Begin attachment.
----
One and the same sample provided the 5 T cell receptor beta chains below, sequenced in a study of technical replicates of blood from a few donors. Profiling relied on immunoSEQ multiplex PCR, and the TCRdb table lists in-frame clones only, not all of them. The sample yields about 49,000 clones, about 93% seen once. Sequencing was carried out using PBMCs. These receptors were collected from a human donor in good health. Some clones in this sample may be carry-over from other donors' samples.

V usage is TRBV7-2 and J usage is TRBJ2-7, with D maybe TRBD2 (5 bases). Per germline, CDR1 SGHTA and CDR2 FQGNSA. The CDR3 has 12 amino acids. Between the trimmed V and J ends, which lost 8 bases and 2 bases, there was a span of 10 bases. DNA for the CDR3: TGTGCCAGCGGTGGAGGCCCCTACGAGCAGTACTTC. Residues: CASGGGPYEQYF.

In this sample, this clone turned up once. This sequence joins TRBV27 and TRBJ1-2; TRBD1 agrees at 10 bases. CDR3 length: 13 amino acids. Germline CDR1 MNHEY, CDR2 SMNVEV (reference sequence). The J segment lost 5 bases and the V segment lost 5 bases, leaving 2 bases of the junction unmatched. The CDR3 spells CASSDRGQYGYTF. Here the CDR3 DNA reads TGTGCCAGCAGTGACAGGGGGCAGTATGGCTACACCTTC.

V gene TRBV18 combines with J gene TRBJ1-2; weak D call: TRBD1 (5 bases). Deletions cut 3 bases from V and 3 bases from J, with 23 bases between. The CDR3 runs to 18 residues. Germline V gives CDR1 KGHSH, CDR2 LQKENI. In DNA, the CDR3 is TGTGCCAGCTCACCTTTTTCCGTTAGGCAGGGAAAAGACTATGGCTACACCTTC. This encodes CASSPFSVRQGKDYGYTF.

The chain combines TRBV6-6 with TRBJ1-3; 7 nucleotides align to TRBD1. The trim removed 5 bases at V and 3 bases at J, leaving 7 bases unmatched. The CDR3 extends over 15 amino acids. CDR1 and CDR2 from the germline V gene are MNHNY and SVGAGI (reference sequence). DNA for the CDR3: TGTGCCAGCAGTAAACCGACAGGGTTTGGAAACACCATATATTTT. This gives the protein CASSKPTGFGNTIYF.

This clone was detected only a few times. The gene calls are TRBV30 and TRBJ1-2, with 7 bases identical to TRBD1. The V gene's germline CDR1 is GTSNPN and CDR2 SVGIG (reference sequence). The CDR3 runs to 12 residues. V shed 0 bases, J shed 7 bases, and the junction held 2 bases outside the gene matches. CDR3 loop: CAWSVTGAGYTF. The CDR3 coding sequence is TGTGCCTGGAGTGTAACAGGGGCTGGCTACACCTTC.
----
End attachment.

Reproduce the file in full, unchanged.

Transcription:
One and the same sample provided the 5 T cell receptor beta chains below, sequenced in a study of technical replicates of blood from a few donors. Profiling relied on immunoSEQ multiplex PCR, and the TCRdb table lists in-frame clones only, not all of them. The sample yields about 49,000 clones, about 93% seen once. Sequencing was carried out using PBMCs. These receptors were collected from a human donor in good health. Some clones in this sample may be carry-over from other donors' samples.

V usage is TRBV7-2 and J usage is TRBJ2-7, with D maybe TRBD2 (5 bases). Per germline, CDR1 SGHTA and CDR2 FQGNSA. The CDR3 has 12 amino acids. Between the trimmed V and J ends, which lost 8 bases and 2 bases, there was a span of 10 bases. DNA for the CDR3: TGTGCCAGCGGTGGAGGCCCCTACGAGCAGTACTTC. Residues: CASGGGPYEQYF.

In this sample, this clone turned up once. This sequence joins TRBV27 and TRBJ1-2; TRBD1 agrees at 10 bases. CDR3 length: 13 amino acids. Germline CDR1 MNHEY, CDR2 SMNVEV (reference sequence). The J segment lost 5 bases and the V segment lost 5 bases, leaving 2 bases of the junction unmatched. The CDR3 spells CASSDRGQYGYTF. Here the CDR3 DNA reads TGTGCCAGCAGTGACAGGGGGCAGTATGGCTACACCTTC.

V gene TRBV18 combines with J gene TRBJ1-2; weak D call: TRBD1 (5 bases). Deletions cut 3 bases from V and 3 bases from J, with 23 bases between. The CDR3 runs to 18 residues. Germline V gives CDR1 KGHSH, CDR2 LQKENI. In DNA, the CDR3 is TGTGCCAGCTCACCTTTTTCCGTTAGGCAGGGAAAAGACTATGGCTACACCTTC. This encodes CASSPFSVRQGKDYGYTF.

The chain combines TRBV6-6 with TRBJ1-3; 7 nucleotides align to TRBD1. The trim removed 5 bases at V and 3 bases at J, leaving 7 bases unmatched. The CDR3 extends over 15 amino acids. CDR1 and CDR2 from the germline V gene are MNHNY and SVGAGI (reference sequence). DNA for the CDR3: TGTGCCAGCAGTAAACCGACAGGGTTTGGAAACACCATATATTTT. This gives the protein CASSKPTGFGNTIYF.

This clone was detected only a few times. The gene calls are TRBV30 and TRBJ1-2, with 7 bases identical to TRBD1. The V gene's germline CDR1 is GTSNPN and CDR2 SVGIG (reference sequence). The CDR3 runs to 12 residues. V shed 0 bases, J shed 7 bases, and the junction held 2 bases outside the gene matches. CDR3 loop: CAWSVTGAGYTF. The CDR3 coding sequence is TGTGCCTGGAGTGTAACAGGGGCTGGCTACACCTTC.